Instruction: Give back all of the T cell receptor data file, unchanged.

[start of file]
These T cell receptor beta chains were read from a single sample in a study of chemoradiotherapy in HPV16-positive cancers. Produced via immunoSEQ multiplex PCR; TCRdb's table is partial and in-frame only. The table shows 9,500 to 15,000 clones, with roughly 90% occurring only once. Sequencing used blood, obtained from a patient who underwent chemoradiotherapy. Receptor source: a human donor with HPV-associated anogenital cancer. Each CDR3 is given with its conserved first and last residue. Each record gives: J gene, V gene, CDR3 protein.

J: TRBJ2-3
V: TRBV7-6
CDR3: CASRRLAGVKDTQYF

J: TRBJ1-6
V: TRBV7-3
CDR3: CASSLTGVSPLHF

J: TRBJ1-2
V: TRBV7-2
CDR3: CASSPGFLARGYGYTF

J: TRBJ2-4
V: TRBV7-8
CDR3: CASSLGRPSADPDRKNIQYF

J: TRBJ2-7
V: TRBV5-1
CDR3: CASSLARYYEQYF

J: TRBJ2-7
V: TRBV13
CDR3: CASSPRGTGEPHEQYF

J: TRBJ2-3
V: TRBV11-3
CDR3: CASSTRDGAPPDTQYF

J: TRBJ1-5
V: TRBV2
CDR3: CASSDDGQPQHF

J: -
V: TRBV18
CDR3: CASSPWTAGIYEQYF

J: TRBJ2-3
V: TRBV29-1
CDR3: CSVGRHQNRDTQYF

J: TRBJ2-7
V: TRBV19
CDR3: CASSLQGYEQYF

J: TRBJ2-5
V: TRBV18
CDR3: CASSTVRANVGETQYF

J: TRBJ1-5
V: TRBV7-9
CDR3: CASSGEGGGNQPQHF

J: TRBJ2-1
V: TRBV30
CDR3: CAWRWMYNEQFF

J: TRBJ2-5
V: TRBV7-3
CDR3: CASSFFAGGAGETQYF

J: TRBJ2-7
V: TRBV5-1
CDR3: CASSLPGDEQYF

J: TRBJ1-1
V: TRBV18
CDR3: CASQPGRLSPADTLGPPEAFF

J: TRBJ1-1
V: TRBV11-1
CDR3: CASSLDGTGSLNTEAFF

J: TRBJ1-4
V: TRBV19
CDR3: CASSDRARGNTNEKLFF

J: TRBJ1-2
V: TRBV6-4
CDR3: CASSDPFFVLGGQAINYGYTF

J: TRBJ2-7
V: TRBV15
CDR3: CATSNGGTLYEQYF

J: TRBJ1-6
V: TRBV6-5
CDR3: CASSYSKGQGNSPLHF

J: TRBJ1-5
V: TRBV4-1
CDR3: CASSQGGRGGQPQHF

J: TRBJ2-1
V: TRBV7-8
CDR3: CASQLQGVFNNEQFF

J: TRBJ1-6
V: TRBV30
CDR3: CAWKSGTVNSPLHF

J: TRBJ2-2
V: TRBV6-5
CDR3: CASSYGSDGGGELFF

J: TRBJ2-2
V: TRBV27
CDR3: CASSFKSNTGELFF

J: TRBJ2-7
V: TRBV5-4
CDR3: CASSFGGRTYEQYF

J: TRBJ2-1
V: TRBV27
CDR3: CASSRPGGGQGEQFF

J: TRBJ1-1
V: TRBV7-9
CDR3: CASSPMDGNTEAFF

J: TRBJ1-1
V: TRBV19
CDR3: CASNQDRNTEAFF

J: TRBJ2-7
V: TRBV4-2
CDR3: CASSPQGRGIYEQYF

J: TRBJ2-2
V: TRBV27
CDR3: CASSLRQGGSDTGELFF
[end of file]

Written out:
These T cell receptor beta chains were read from a single sample in a study of chemoradiotherapy in HPV16-positive cancers. Produced via immunoSEQ multiplex PCR; TCRdb's table is partial and in-frame only. The table shows 9,500 to 15,000 clones, with roughly 90% occurring only once. Sequencing used blood, obtained from a patient who underwent chemoradiotherapy. Receptor source: a human donor with HPV-associated anogenital cancer. Each CDR3 is given with its conserved first and last residue. Each record gives: J gene, V gene, CDR3 protein.

J: TRBJ2-3
V: TRBV7-6
CDR3: CASRRLAGVKDTQYF

J: TRBJ1-6
V: TRBV7-3
CDR3: CASSLTGVSPLHF

J: TRBJ1-2
V: TRBV7-2
CDR3: CASSPGFLARGYGYTF

J: TRBJ2-4
V: TRBV7-8
CDR3: CASSLGRPSADPDRKNIQYF

J: TRBJ2-7
V: TRBV5-1
CDR3: CASSLARYYEQYF

J: TRBJ2-7
V: TRBV13
CDR3: CASSPRGTGEPHEQYF

J: TRBJ2-3
V: TRBV11-3
CDR3: CASSTRDGAPPDTQYF

J: TRBJ1-5
V: TRBV2
CDR3: CASSDDGQPQHF

J: -
V: TRBV18
CDR3: CASSPWTAGIYEQYF

J: TRBJ2-3
V: TRBV29-1
CDR3: CSVGRHQNRDTQYF

J: TRBJ2-7
V: TRBV19
CDR3: CASSLQGYEQYF

J: TRBJ2-5
V: TRBV18
CDR3: CASSTVRANVGETQYF

J: TRBJ1-5
V: TRBV7-9
CDR3: CASSGEGGGNQPQHF

J: TRBJ2-1
V: TRBV30
CDR3: CAWRWMYNEQFF

J: TRBJ2-5
V: TRBV7-3
CDR3: CASSFFAGGAGETQYF

J: TRBJ2-7
V: TRBV5-1
CDR3: CASSLPGDEQYF

J: TRBJ1-1
V: TRBV18
CDR3: CASQPGRLSPADTLGPPEAFF

J: TRBJ1-1
V: TRBV11-1
CDR3: CASSLDGTGSLNTEAFF

J: TRBJ1-4
V: TRBV19
CDR3: CASSDRARGNTNEKLFF

J: TRBJ1-2
V: TRBV6-4
CDR3: CASSDPFFVLGGQAINYGYTF

J: TRBJ2-7
V: TRBV15
CDR3: CATSNGGTLYEQYF

J: TRBJ1-6
V: TRBV6-5
CDR3: CASSYSKGQGNSPLHF

J: TRBJ1-5
V: TRBV4-1
CDR3: CASSQGGRGGQPQHF

J: TRBJ2-1
V: TRBV7-8
CDR3: CASQLQGVFNNEQFF

J: TRBJ1-6
V: TRBV30
CDR3: CAWKSGTVNSPLHF

J: TRBJ2-2
V: TRBV6-5
CDR3: CASSYGSDGGGELFF

J: TRBJ2-2
V: TRBV27
CDR3: CASSFKSNTGELFF

J: TRBJ2-7
V: TRBV5-4
CDR3: CASSFGGRTYEQYF

J: TRBJ2-1
V: TRBV27
CDR3: CASSRPGGGQGEQFF

J: TRBJ1-1
V: TRBV7-9
CDR3: CASSPMDGNTEAFF

J: TRBJ1-1
V: TRBV19
CDR3: CASNQDRNTEAFF

J: TRBJ2-7
V: TRBV4-2
CDR3: CASSPQGRGIYEQYF

J: TRBJ2-2
V: TRBV27
CDR3: CASSLRQGGSDTGELFF